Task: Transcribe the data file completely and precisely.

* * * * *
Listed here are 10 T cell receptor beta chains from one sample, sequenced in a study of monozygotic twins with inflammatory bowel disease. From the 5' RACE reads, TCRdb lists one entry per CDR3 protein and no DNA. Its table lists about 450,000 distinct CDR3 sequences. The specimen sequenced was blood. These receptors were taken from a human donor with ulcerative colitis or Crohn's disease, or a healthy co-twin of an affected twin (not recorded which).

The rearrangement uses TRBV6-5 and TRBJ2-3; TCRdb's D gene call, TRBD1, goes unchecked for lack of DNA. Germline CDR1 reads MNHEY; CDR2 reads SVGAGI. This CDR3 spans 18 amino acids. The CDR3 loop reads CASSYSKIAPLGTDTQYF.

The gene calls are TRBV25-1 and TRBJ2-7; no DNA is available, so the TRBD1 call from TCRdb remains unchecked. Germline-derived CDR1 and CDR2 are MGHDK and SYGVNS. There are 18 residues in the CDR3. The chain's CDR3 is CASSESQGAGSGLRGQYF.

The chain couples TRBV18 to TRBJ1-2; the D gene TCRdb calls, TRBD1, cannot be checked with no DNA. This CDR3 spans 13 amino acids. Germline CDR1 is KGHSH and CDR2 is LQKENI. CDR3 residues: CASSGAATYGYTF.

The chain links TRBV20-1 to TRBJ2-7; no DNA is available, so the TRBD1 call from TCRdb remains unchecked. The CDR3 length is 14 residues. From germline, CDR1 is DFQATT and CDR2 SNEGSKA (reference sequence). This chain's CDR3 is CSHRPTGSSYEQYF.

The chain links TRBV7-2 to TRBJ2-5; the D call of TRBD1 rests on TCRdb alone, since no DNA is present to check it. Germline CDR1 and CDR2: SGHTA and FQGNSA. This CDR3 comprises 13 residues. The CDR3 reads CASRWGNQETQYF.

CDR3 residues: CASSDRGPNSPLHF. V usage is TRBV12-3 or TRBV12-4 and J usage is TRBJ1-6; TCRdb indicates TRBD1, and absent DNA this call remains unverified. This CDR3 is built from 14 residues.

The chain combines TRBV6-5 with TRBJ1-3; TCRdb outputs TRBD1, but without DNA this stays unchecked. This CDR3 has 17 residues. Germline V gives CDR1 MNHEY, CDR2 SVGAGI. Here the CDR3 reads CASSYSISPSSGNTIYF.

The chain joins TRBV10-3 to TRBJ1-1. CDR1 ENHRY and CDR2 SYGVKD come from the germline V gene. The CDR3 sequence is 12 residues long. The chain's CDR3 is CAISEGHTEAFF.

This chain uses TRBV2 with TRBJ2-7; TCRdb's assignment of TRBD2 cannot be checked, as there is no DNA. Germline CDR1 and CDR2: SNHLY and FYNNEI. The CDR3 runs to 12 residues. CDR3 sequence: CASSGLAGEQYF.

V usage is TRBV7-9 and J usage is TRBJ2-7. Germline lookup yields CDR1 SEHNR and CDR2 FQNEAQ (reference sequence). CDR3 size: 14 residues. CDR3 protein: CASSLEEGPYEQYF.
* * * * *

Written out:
Listed here are 10 T cell receptor beta chains from one sample, sequenced in a study of monozygotic twins with inflammatory bowel disease. From the 5' RACE reads, TCRdb lists one entry per CDR3 protein and no DNA. Its table lists about 450,000 distinct CDR3 sequences. The specimen sequenced was blood. These receptors were taken from a human donor with ulcerative colitis or Crohn's disease, or a healthy co-twin of an affected twin (not recorded which).

The rearrangement uses TRBV6-5 and TRBJ2-3; TCRdb's D gene call, TRBD1, goes unchecked for lack of DNA. Germline CDR1 reads MNHEY; CDR2 reads SVGAGI. This CDR3 spans 18 amino acids. The CDR3 loop reads CASSYSKIAPLGTDTQYF.

The gene calls are TRBV25-1 and TRBJ2-7; no DNA is available, so the TRBD1 call from TCRdb remains unchecked. Germline-derived CDR1 and CDR2 are MGHDK and SYGVNS. There are 18 residues in the CDR3. The chain's CDR3 is CASSESQGAGSGLRGQYF.

The chain couples TRBV18 to TRBJ1-2; the D gene TCRdb calls, TRBD1, cannot be checked with no DNA. This CDR3 spans 13 amino acids. Germline CDR1 is KGHSH and CDR2 is LQKENI. CDR3 residues: CASSGAATYGYTF.

The chain links TRBV20-1 to TRBJ2-7; no DNA is available, so the TRBD1 call from TCRdb remains unchecked. The CDR3 length is 14 residues. From germline, CDR1 is DFQATT and CDR2 SNEGSKA (reference sequence). This chain's CDR3 is CSHRPTGSSYEQYF.

The chain links TRBV7-2 to TRBJ2-5; the D call of TRBD1 rests on TCRdb alone, since no DNA is present to check it. Germline CDR1 and CDR2: SGHTA and FQGNSA. This CDR3 comprises 13 residues. The CDR3 reads CASRWGNQETQYF.

CDR3 residues: CASSDRGPNSPLHF. V usage is TRBV12-3 or TRBV12-4 and J usage is TRBJ1-6; TCRdb indicates TRBD1, and absent DNA this call remains unverified. This CDR3 is built from 14 residues.

The chain combines TRBV6-5 with TRBJ1-3; TCRdb outputs TRBD1, but without DNA this stays unchecked. This CDR3 has 17 residues. Germline V gives CDR1 MNHEY, CDR2 SVGAGI. Here the CDR3 reads CASSYSISPSSGNTIYF.

The chain joins TRBV10-3 to TRBJ1-1. CDR1 ENHRY and CDR2 SYGVKD come from the germline V gene. The CDR3 sequence is 12 residues long. The chain's CDR3 is CAISEGHTEAFF.

This chain uses TRBV2 with TRBJ2-7; TCRdb's assignment of TRBD2 cannot be checked, as there is no DNA. Germline CDR1 and CDR2: SNHLY and FYNNEI. The CDR3 runs to 12 residues. CDR3 sequence: CASSGLAGEQYF.

V usage is TRBV7-9 and J usage is TRBJ2-7. Germline lookup yields CDR1 SEHNR and CDR2 FQNEAQ (reference sequence). CDR3 size: 14 residues. CDR3 protein: CASSLEEGPYEQYF.